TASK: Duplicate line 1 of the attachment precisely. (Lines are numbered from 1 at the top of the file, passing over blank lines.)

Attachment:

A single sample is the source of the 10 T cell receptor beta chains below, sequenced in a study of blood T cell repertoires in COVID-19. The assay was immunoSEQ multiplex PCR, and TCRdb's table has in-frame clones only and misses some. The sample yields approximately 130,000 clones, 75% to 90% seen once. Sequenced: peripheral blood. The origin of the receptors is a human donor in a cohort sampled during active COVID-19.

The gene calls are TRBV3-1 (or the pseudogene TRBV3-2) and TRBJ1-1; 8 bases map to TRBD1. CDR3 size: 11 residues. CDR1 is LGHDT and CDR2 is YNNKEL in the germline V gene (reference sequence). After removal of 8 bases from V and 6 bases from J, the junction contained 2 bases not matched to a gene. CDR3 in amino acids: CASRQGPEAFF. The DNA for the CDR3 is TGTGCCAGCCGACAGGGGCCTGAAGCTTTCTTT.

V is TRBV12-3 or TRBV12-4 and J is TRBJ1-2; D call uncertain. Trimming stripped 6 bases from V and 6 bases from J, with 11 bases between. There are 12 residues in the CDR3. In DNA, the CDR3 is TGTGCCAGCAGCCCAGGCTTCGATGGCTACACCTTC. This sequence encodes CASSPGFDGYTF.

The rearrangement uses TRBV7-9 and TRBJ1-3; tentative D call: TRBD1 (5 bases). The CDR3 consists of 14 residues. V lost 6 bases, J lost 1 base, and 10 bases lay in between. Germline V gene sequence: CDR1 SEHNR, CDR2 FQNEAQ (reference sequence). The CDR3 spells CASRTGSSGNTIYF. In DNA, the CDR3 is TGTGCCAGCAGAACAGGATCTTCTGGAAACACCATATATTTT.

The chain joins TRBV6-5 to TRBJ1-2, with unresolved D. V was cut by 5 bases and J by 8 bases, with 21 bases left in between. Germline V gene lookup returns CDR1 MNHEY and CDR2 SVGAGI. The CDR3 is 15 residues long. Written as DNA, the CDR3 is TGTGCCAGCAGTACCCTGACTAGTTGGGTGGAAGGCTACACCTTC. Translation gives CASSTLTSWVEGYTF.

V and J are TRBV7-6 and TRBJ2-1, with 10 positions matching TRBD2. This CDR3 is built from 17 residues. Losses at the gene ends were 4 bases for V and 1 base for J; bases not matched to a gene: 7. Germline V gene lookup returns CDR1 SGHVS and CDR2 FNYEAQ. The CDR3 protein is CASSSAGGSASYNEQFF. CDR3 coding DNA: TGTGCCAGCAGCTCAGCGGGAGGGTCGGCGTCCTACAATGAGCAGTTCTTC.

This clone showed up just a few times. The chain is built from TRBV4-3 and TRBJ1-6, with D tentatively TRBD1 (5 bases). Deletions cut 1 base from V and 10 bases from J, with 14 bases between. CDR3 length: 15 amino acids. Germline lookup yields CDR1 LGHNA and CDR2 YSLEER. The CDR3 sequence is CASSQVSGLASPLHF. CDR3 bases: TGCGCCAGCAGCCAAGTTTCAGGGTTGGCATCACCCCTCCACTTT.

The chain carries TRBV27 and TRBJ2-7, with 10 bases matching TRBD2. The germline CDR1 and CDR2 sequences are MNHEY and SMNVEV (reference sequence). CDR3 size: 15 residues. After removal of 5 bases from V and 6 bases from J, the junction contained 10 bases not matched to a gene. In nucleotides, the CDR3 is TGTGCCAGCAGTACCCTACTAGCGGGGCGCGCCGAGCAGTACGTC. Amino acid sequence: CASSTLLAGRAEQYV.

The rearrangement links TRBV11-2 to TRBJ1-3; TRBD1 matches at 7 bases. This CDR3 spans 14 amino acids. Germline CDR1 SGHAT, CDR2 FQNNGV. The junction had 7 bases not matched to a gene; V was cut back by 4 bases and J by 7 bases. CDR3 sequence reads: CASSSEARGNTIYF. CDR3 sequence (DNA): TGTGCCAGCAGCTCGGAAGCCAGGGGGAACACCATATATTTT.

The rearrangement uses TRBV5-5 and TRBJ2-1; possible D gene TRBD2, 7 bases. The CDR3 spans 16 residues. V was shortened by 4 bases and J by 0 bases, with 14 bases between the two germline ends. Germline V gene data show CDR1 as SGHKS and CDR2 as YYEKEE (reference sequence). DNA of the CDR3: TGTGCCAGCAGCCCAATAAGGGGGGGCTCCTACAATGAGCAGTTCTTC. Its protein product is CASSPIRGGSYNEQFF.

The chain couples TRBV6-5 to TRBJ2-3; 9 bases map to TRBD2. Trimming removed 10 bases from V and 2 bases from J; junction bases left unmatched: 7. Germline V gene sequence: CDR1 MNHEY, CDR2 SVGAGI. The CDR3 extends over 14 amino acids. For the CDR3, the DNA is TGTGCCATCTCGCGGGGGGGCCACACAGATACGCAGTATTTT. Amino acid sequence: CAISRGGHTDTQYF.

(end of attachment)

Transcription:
A single sample is the source of the 10 T cell receptor beta chains below, sequenced in a study of blood T cell repertoires in COVID-19. The assay was immunoSEQ multiplex PCR, and TCRdb's table has in-frame clones only and misses some. The sample yields approximately 130,000 clones, 75% to 90% seen once. Sequenced: peripheral blood. The origin of the receptors is a human donor in a cohort sampled during active COVID-19.